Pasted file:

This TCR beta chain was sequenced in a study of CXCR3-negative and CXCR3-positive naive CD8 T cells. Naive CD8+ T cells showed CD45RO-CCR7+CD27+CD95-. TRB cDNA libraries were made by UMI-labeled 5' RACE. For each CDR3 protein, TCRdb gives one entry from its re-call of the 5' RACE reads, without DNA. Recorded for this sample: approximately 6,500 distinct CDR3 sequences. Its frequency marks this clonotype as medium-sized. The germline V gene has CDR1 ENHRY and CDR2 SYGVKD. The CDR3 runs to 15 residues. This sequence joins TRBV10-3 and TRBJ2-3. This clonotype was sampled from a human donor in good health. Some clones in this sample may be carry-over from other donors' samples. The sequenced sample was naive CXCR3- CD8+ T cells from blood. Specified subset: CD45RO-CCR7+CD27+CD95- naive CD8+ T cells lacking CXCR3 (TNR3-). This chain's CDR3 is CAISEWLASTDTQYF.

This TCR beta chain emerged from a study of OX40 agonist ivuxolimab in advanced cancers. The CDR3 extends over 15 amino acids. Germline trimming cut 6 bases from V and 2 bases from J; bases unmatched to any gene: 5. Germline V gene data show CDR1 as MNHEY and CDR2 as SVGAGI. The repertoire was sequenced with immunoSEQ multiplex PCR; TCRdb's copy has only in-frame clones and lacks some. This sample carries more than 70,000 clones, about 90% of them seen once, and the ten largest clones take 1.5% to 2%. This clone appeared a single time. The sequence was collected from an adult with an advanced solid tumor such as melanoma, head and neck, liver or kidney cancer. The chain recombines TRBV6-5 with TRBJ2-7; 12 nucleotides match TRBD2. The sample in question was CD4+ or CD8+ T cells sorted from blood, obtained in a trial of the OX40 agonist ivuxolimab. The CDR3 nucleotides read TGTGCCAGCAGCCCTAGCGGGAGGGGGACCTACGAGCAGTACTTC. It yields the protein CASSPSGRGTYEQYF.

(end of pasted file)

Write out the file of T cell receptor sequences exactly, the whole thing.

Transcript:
This TCR beta chain was sequenced in a study of CXCR3-negative and CXCR3-positive naive CD8 T cells. Naive CD8+ T cells showed CD45RO-CCR7+CD27+CD95-. TRB cDNA libraries were made by UMI-labeled 5' RACE. For each CDR3 protein, TCRdb gives one entry from its re-call of the 5' RACE reads, without DNA. Recorded for this sample: approximately 6,500 distinct CDR3 sequences. Its frequency marks this clonotype as medium-sized. The germline V gene has CDR1 ENHRY and CDR2 SYGVKD. The CDR3 runs to 15 residues. This sequence joins TRBV10-3 and TRBJ2-3. This clonotype was sampled from a human donor in good health. Some clones in this sample may be carry-over from other donors' samples. The sequenced sample was naive CXCR3- CD8+ T cells from blood. Specified subset: CD45RO-CCR7+CD27+CD95- naive CD8+ T cells lacking CXCR3 (TNR3-). This chain's CDR3 is CAISEWLASTDTQYF.

This TCR beta chain emerged from a study of OX40 agonist ivuxolimab in advanced cancers. The CDR3 extends over 15 amino acids. Germline trimming cut 6 bases from V and 2 bases from J; bases unmatched to any gene: 5. Germline V gene data show CDR1 as MNHEY and CDR2 as SVGAGI. The repertoire was sequenced with immunoSEQ multiplex PCR; TCRdb's copy has only in-frame clones and lacks some. This sample carries more than 70,000 clones, about 90% of them seen once, and the ten largest clones take 1.5% to 2%. This clone appeared a single time. The sequence was collected from an adult with an advanced solid tumor such as melanoma, head and neck, liver or kidney cancer. The chain recombines TRBV6-5 with TRBJ2-7; 12 nucleotides match TRBD2. The sample in question was CD4+ or CD8+ T cells sorted from blood, obtained in a trial of the OX40 agonist ivuxolimab. The CDR3 nucleotides read TGTGCCAGCAGCCCTAGCGGGAGGGGGACCTACGAGCAGTACTTC. It yields the protein CASSPSGRGTYEQYF.